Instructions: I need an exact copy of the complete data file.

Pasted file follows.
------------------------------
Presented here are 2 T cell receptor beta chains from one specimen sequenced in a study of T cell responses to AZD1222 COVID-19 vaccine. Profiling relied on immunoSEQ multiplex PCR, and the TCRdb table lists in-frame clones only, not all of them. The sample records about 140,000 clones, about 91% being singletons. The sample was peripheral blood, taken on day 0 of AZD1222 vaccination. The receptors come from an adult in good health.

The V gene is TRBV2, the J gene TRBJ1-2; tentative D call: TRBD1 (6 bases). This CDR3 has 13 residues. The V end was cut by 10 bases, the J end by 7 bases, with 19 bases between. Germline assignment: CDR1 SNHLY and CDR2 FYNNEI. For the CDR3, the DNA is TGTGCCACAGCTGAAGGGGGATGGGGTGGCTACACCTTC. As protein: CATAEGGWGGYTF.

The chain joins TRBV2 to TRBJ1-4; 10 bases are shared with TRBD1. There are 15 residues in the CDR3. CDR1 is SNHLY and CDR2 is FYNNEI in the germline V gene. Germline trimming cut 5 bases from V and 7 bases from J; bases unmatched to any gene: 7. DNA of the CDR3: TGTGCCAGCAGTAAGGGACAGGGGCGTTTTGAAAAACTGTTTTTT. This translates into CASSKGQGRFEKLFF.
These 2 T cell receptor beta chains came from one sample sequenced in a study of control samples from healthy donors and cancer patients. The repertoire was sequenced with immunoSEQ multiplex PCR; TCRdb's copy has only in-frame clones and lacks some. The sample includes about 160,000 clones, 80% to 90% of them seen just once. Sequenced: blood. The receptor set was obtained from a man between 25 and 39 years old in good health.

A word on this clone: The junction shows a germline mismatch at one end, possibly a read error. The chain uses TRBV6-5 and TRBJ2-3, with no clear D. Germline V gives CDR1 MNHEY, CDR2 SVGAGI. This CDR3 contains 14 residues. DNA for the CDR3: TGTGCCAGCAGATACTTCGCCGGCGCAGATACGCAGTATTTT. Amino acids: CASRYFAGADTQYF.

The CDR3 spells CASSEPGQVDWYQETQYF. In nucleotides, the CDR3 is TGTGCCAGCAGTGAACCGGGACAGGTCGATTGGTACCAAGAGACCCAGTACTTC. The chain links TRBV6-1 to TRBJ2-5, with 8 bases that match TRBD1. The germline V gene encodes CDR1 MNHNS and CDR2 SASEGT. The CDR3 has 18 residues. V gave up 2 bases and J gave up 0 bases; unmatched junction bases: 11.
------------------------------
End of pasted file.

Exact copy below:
Presented here are 2 T cell receptor beta chains from one specimen sequenced in a study of T cell responses to AZD1222 COVID-19 vaccine. Profiling relied on immunoSEQ multiplex PCR, and the TCRdb table lists in-frame clones only, not all of them. The sample records about 140,000 clones, about 91% being singletons. The sample was peripheral blood, taken on day 0 of AZD1222 vaccination. The receptors come from an adult in good health.

The V gene is TRBV2, the J gene TRBJ1-2; tentative D call: TRBD1 (6 bases). This CDR3 has 13 residues. The V end was cut by 10 bases, the J end by 7 bases, with 19 bases between. Germline assignment: CDR1 SNHLY and CDR2 FYNNEI. For the CDR3, the DNA is TGTGCCACAGCTGAAGGGGGATGGGGTGGCTACACCTTC. As protein: CATAEGGWGGYTF.

The chain joins TRBV2 to TRBJ1-4; 10 bases are shared with TRBD1. There are 15 residues in the CDR3. CDR1 is SNHLY and CDR2 is FYNNEI in the germline V gene. Germline trimming cut 5 bases from V and 7 bases from J; bases unmatched to any gene: 7. DNA of the CDR3: TGTGCCAGCAGTAAGGGACAGGGGCGTTTTGAAAAACTGTTTTTT. This translates into CASSKGQGRFEKLFF.
These 2 T cell receptor beta chains came from one sample sequenced in a study of control samples from healthy donors and cancer patients. The repertoire was sequenced with immunoSEQ multiplex PCR; TCRdb's copy has only in-frame clones and lacks some. The sample includes about 160,000 clones, 80% to 90% of them seen just once. Sequenced: blood. The receptor set was obtained from a man between 25 and 39 years old in good health.

A word on this clone: The junction shows a germline mismatch at one end, possibly a read error. The chain uses TRBV6-5 and TRBJ2-3, with no clear D. Germline V gives CDR1 MNHEY, CDR2 SVGAGI. This CDR3 contains 14 residues. DNA for the CDR3: TGTGCCAGCAGATACTTCGCCGGCGCAGATACGCAGTATTTT. Amino acids: CASRYFAGADTQYF.

The CDR3 spells CASSEPGQVDWYQETQYF. In nucleotides, the CDR3 is TGTGCCAGCAGTGAACCGGGACAGGTCGATTGGTACCAAGAGACCCAGTACTTC. The chain links TRBV6-1 to TRBJ2-5, with 8 bases that match TRBD1. The germline V gene encodes CDR1 MNHNS and CDR2 SASEGT. The CDR3 has 18 residues. V gave up 2 bases and J gave up 0 bases; unmatched junction bases: 11.